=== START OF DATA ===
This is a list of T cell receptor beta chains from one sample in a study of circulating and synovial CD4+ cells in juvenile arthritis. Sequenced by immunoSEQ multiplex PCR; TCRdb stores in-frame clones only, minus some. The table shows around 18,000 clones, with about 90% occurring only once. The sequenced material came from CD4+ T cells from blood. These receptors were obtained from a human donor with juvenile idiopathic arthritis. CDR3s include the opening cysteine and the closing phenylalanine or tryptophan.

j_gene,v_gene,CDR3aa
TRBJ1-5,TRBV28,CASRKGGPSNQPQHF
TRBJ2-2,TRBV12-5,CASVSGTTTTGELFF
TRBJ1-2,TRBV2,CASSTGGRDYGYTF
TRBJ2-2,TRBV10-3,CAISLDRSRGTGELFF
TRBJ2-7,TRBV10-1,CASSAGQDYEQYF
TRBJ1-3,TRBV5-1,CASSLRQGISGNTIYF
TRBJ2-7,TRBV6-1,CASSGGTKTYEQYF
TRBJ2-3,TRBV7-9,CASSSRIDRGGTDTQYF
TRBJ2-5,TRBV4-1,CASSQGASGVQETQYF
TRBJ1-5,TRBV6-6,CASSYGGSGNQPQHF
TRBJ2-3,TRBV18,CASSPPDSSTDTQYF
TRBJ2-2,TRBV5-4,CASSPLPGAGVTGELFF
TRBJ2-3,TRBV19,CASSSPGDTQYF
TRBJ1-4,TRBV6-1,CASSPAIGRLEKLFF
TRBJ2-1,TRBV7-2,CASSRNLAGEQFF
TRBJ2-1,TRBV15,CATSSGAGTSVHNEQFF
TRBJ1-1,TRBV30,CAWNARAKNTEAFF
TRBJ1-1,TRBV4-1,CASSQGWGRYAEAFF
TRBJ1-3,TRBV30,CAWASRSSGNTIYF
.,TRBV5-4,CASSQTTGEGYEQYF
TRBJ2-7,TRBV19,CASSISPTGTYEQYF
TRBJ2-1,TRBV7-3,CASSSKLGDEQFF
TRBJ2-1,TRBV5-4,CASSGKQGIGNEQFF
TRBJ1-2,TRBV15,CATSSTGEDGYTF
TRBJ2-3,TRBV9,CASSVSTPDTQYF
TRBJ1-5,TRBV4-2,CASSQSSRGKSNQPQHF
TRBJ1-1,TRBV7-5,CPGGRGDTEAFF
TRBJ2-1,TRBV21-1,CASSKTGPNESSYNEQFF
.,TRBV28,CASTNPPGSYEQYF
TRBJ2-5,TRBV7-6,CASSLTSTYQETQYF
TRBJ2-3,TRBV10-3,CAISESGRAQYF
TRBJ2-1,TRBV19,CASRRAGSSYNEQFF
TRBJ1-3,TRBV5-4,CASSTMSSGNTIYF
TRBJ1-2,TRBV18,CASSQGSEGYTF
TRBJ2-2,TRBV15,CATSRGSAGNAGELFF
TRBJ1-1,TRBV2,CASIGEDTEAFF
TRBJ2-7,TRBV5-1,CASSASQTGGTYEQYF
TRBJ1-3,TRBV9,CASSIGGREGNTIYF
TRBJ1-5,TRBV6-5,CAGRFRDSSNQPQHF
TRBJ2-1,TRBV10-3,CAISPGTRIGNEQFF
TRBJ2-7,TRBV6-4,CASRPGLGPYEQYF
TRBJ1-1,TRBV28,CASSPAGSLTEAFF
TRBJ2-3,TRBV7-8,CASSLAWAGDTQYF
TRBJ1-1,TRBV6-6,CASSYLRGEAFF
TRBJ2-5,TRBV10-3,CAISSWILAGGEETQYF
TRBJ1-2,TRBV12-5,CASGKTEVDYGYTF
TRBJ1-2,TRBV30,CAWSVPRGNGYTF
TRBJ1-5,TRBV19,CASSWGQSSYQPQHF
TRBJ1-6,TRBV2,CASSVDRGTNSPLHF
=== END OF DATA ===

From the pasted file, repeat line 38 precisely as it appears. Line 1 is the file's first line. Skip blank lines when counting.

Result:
TRBJ1-1,TRBV2,CASIGEDTEAFF